The Goldilocks Effect: Human Infants Allocate Attention to Visual Sequences That Are Neither Too Simple Nor Too Complex

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    Human infants, like immature members of any species, must be highly selective in sampling information from their environment to learn efficiently. Failure to be selective would waste precious computational resources on material that is already known (too simple) or unknowable (too complex). In two experiments with 7- and 8-month-olds, we measure infants’ visual attention to sequences of events varying in complexity, as determined by an ideal learner model. Infants’ probability of looking away was greatest on stimulus items whose complexity (negative log probability) according to the model was either very low or very high. These results suggest a principle of infant attention that may have broad applicability: infants implicitly seek to maintain intermediate rates of information absorption and avoid wasting cognitive resources on overly simple or overly complex events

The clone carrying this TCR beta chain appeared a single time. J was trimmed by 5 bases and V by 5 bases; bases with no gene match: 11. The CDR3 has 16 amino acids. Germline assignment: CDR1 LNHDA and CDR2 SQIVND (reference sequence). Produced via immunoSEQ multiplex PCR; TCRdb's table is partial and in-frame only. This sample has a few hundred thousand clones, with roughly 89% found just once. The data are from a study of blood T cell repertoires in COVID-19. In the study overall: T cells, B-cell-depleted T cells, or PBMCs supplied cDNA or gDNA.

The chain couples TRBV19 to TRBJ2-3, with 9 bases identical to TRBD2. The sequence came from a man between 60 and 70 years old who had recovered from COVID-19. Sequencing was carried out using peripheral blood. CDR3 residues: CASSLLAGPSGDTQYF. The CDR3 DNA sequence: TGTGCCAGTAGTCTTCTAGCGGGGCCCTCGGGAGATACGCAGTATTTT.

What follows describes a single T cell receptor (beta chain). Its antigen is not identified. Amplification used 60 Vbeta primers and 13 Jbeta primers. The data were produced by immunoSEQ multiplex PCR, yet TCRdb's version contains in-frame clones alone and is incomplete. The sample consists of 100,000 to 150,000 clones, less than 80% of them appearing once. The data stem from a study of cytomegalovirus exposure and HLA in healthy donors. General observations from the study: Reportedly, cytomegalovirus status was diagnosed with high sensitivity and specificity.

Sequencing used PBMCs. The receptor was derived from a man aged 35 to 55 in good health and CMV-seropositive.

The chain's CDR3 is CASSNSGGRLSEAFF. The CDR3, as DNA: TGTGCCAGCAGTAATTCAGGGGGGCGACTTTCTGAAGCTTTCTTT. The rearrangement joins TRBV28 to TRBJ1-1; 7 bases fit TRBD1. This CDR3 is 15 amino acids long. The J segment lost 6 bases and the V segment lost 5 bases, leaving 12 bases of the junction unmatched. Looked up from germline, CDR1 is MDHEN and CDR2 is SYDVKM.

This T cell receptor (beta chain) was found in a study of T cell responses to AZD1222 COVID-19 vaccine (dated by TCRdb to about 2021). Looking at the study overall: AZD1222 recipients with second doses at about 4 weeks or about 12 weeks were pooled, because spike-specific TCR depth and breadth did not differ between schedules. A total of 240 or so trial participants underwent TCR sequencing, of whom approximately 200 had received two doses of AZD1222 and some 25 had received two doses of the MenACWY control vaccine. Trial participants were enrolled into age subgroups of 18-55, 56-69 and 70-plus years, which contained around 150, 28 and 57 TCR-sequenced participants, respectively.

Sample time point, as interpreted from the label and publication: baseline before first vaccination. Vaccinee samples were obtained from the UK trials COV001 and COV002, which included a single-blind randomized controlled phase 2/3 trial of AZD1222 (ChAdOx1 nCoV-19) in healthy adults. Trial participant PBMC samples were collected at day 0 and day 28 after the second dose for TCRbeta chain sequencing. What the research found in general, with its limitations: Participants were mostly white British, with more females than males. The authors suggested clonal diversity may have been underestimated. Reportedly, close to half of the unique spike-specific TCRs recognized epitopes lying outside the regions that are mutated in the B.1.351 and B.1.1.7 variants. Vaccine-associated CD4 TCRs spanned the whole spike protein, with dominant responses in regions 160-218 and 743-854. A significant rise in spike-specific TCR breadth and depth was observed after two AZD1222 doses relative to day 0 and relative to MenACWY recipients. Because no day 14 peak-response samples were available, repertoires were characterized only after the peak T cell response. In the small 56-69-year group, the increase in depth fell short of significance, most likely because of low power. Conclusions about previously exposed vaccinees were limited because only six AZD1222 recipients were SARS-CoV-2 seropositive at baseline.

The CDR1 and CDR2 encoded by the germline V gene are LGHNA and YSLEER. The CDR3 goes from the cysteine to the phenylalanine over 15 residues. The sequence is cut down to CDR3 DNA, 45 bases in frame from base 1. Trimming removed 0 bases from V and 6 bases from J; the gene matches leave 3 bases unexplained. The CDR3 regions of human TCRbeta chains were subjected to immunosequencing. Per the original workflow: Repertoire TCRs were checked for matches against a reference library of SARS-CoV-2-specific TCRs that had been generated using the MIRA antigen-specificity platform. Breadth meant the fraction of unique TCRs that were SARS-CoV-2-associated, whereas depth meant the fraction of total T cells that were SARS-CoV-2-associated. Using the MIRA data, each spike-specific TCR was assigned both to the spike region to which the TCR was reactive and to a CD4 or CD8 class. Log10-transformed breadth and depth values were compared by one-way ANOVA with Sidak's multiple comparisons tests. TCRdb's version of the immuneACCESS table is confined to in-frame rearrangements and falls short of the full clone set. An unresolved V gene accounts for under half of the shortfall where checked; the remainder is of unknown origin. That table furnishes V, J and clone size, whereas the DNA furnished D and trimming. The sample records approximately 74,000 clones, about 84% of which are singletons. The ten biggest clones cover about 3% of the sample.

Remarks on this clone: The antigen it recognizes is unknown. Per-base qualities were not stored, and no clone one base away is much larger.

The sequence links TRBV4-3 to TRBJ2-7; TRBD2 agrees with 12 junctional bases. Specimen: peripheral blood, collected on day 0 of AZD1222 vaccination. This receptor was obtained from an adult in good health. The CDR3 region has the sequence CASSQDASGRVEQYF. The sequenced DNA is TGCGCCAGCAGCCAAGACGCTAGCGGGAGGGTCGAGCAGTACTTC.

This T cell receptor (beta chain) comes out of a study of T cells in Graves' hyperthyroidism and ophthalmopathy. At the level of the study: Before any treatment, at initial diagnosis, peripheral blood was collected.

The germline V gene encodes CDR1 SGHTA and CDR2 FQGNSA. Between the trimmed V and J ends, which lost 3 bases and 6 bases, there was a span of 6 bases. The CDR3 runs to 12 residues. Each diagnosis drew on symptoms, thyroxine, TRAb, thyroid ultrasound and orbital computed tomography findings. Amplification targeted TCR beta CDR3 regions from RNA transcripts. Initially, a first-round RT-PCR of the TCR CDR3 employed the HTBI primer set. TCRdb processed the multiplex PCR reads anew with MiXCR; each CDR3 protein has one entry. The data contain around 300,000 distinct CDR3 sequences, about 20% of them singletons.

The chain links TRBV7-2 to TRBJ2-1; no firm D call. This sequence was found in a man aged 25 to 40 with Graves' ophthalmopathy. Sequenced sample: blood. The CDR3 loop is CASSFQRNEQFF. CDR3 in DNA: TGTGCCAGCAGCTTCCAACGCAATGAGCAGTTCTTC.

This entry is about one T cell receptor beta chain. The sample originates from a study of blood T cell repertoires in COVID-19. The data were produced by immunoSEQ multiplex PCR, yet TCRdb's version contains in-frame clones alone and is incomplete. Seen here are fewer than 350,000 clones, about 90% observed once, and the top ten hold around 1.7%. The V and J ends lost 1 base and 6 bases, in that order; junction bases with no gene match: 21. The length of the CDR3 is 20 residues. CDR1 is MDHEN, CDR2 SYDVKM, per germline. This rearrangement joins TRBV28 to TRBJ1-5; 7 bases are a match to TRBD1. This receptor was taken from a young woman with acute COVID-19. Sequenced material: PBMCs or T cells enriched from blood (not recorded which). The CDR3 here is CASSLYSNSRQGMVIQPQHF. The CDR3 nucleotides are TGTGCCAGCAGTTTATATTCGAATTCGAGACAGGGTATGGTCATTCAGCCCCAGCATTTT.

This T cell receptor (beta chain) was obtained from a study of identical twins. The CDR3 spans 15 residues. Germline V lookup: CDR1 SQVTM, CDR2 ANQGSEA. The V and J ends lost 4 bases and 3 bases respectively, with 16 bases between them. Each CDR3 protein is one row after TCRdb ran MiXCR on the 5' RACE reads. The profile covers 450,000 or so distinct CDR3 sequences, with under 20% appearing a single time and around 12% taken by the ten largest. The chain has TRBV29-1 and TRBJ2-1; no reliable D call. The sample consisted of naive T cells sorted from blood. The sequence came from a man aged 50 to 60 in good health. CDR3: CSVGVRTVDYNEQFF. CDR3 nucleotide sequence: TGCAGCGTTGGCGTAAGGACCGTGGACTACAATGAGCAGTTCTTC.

Modeling infant object perception as program induction

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    Infants expect physical objects to be rigid and persist through space and time and in spite of occlusion. Developmentists frequently attribute these expectations to a "core system" for object recognition. However, it is unclear if this move is necessary. If object representations emerge reliably from general inductive learning mechanisms exposed to small amounts of environment data, it could be that infants simply induce these assumptions very early. Here, we demonstrate that a domain general learning system, previously used to model concept learning and language learning, can also induce models of these distinctive "core" properties of objects after exposure to a small number of examples. Across eight micro-worlds inspired by experiments from the developmental literature, our model generates concepts that capture core object properties, including rigidity and object persistence. Our findings suggest infant object perception may rely on a general cognitive process that creates models to maximize the likelihood of observationsComment: 3 pages, 3 figures, accepted at CCN conference 202

    The communicative function of ambiguity in language